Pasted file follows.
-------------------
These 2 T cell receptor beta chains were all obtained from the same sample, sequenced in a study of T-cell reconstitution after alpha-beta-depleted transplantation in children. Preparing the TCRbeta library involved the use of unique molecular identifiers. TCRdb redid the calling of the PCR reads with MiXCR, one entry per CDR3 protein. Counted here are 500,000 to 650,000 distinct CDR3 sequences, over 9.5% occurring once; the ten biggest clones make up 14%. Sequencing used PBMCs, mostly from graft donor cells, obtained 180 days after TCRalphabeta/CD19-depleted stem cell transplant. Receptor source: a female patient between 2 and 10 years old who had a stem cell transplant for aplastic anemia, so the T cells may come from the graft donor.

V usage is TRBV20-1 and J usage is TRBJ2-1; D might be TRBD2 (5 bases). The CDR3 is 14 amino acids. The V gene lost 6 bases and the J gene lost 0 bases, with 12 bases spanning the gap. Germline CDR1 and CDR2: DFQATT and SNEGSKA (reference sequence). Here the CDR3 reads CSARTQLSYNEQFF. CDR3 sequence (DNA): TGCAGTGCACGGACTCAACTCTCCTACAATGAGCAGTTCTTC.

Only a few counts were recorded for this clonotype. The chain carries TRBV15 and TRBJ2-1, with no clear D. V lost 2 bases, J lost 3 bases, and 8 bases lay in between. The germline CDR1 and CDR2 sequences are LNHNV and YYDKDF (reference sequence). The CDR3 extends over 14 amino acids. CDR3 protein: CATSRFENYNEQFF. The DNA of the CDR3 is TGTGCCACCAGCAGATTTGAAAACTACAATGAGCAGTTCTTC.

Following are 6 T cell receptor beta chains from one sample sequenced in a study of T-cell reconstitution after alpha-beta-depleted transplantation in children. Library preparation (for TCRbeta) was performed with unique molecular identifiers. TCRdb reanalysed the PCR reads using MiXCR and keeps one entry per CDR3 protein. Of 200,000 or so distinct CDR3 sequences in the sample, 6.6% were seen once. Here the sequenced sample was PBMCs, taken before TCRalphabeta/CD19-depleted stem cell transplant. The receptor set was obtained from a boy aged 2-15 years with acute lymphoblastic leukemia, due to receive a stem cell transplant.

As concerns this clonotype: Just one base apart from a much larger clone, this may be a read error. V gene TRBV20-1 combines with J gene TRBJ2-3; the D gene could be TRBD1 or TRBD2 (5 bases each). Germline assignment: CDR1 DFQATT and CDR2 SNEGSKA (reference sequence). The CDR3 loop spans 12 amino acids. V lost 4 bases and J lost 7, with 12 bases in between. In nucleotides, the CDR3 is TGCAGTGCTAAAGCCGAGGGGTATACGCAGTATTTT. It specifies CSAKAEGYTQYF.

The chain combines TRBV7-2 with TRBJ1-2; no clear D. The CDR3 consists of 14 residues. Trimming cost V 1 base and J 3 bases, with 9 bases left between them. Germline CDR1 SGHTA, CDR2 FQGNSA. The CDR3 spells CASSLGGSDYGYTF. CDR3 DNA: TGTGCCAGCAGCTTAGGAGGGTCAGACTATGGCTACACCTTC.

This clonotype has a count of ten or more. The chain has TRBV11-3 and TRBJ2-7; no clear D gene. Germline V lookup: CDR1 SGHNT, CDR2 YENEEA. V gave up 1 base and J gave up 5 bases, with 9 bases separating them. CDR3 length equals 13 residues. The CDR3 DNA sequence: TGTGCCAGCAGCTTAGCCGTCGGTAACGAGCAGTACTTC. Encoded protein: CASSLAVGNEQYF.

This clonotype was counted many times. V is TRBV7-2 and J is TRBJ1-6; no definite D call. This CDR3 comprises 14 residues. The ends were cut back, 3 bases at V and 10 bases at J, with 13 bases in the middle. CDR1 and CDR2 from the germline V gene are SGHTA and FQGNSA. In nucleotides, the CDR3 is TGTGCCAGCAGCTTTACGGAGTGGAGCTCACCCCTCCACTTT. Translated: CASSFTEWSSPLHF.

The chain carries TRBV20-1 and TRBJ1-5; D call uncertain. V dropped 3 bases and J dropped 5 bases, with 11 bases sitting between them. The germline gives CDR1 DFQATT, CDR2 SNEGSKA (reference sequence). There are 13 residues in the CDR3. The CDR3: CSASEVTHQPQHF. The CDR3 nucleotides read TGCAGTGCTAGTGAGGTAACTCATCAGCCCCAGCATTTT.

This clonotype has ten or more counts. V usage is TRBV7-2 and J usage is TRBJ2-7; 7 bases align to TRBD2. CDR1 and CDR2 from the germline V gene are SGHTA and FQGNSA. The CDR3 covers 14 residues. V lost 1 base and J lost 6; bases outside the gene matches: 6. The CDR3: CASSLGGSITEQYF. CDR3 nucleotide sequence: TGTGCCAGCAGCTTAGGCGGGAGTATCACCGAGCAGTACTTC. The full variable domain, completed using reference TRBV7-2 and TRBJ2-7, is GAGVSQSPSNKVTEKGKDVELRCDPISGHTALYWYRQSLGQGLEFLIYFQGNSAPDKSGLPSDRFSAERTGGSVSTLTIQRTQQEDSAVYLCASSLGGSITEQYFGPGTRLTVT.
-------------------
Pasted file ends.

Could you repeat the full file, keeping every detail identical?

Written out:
These 2 T cell receptor beta chains were all obtained from the same sample, sequenced in a study of T-cell reconstitution after alpha-beta-depleted transplantation in children. Preparing the TCRbeta library involved the use of unique molecular identifiers. TCRdb redid the calling of the PCR reads with MiXCR, one entry per CDR3 protein. Counted here are 500,000 to 650,000 distinct CDR3 sequences, over 9.5% occurring once; the ten biggest clones make up 14%. Sequencing used PBMCs, mostly from graft donor cells, obtained 180 days after TCRalphabeta/CD19-depleted stem cell transplant. Receptor source: a female patient between 2 and 10 years old who had a stem cell transplant for aplastic anemia, so the T cells may come from the graft donor.

V usage is TRBV20-1 and J usage is TRBJ2-1; D might be TRBD2 (5 bases). The CDR3 is 14 amino acids. The V gene lost 6 bases and the J gene lost 0 bases, with 12 bases spanning the gap. Germline CDR1 and CDR2: DFQATT and SNEGSKA (reference sequence). Here the CDR3 reads CSARTQLSYNEQFF. CDR3 sequence (DNA): TGCAGTGCACGGACTCAACTCTCCTACAATGAGCAGTTCTTC.

Only a few counts were recorded for this clonotype. The chain carries TRBV15 and TRBJ2-1, with no clear D. V lost 2 bases, J lost 3 bases, and 8 bases lay in between. The germline CDR1 and CDR2 sequences are LNHNV and YYDKDF (reference sequence). The CDR3 extends over 14 amino acids. CDR3 protein: CATSRFENYNEQFF. The DNA of the CDR3 is TGTGCCACCAGCAGATTTGAAAACTACAATGAGCAGTTCTTC.

Following are 6 T cell receptor beta chains from one sample sequenced in a study of T-cell reconstitution after alpha-beta-depleted transplantation in children. Library preparation (for TCRbeta) was performed with unique molecular identifiers. TCRdb reanalysed the PCR reads using MiXCR and keeps one entry per CDR3 protein. Of 200,000 or so distinct CDR3 sequences in the sample, 6.6% were seen once. Here the sequenced sample was PBMCs, taken before TCRalphabeta/CD19-depleted stem cell transplant. The receptor set was obtained from a boy aged 2-15 years with acute lymphoblastic leukemia, due to receive a stem cell transplant.

As concerns this clonotype: Just one base apart from a much larger clone, this may be a read error. V gene TRBV20-1 combines with J gene TRBJ2-3; the D gene could be TRBD1 or TRBD2 (5 bases each). Germline assignment: CDR1 DFQATT and CDR2 SNEGSKA (reference sequence). The CDR3 loop spans 12 amino acids. V lost 4 bases and J lost 7, with 12 bases in between. In nucleotides, the CDR3 is TGCAGTGCTAAAGCCGAGGGGTATACGCAGTATTTT. It specifies CSAKAEGYTQYF.

The chain combines TRBV7-2 with TRBJ1-2; no clear D. The CDR3 consists of 14 residues. Trimming cost V 1 base and J 3 bases, with 9 bases left between them. Germline CDR1 SGHTA, CDR2 FQGNSA. The CDR3 spells CASSLGGSDYGYTF. CDR3 DNA: TGTGCCAGCAGCTTAGGAGGGTCAGACTATGGCTACACCTTC.

This clonotype has a count of ten or more. The chain has TRBV11-3 and TRBJ2-7; no clear D gene. Germline V lookup: CDR1 SGHNT, CDR2 YENEEA. V gave up 1 base and J gave up 5 bases, with 9 bases separating them. CDR3 length equals 13 residues. The CDR3 DNA sequence: TGTGCCAGCAGCTTAGCCGTCGGTAACGAGCAGTACTTC. Encoded protein: CASSLAVGNEQYF.

This clonotype was counted many times. V is TRBV7-2 and J is TRBJ1-6; no definite D call. This CDR3 comprises 14 residues. The ends were cut back, 3 bases at V and 10 bases at J, with 13 bases in the middle. CDR1 and CDR2 from the germline V gene are SGHTA and FQGNSA. In nucleotides, the CDR3 is TGTGCCAGCAGCTTTACGGAGTGGAGCTCACCCCTCCACTTT. Translated: CASSFTEWSSPLHF.

The chain carries TRBV20-1 and TRBJ1-5; D call uncertain. V dropped 3 bases and J dropped 5 bases, with 11 bases sitting between them. The germline gives CDR1 DFQATT, CDR2 SNEGSKA (reference sequence). There are 13 residues in the CDR3. The CDR3: CSASEVTHQPQHF. The CDR3 nucleotides read TGCAGTGCTAGTGAGGTAACTCATCAGCCCCAGCATTTT.

This clonotype has ten or more counts. V usage is TRBV7-2 and J usage is TRBJ2-7; 7 bases align to TRBD2. CDR1 and CDR2 from the germline V gene are SGHTA and FQGNSA. The CDR3 covers 14 residues. V lost 1 base and J lost 6; bases outside the gene matches: 6. The CDR3: CASSLGGSITEQYF. CDR3 nucleotide sequence: TGTGCCAGCAGCTTAGGCGGGAGTATCACCGAGCAGTACTTC. The full variable domain, completed using reference TRBV7-2 and TRBJ2-7, is GAGVSQSPSNKVTEKGKDVELRCDPISGHTALYWYRQSLGQGLEFLIYFQGNSAPDKSGLPSDRFSAERTGGSVSTLTIQRTQQEDSAVYLCASSLGGSITEQYFGPGTRLTVT.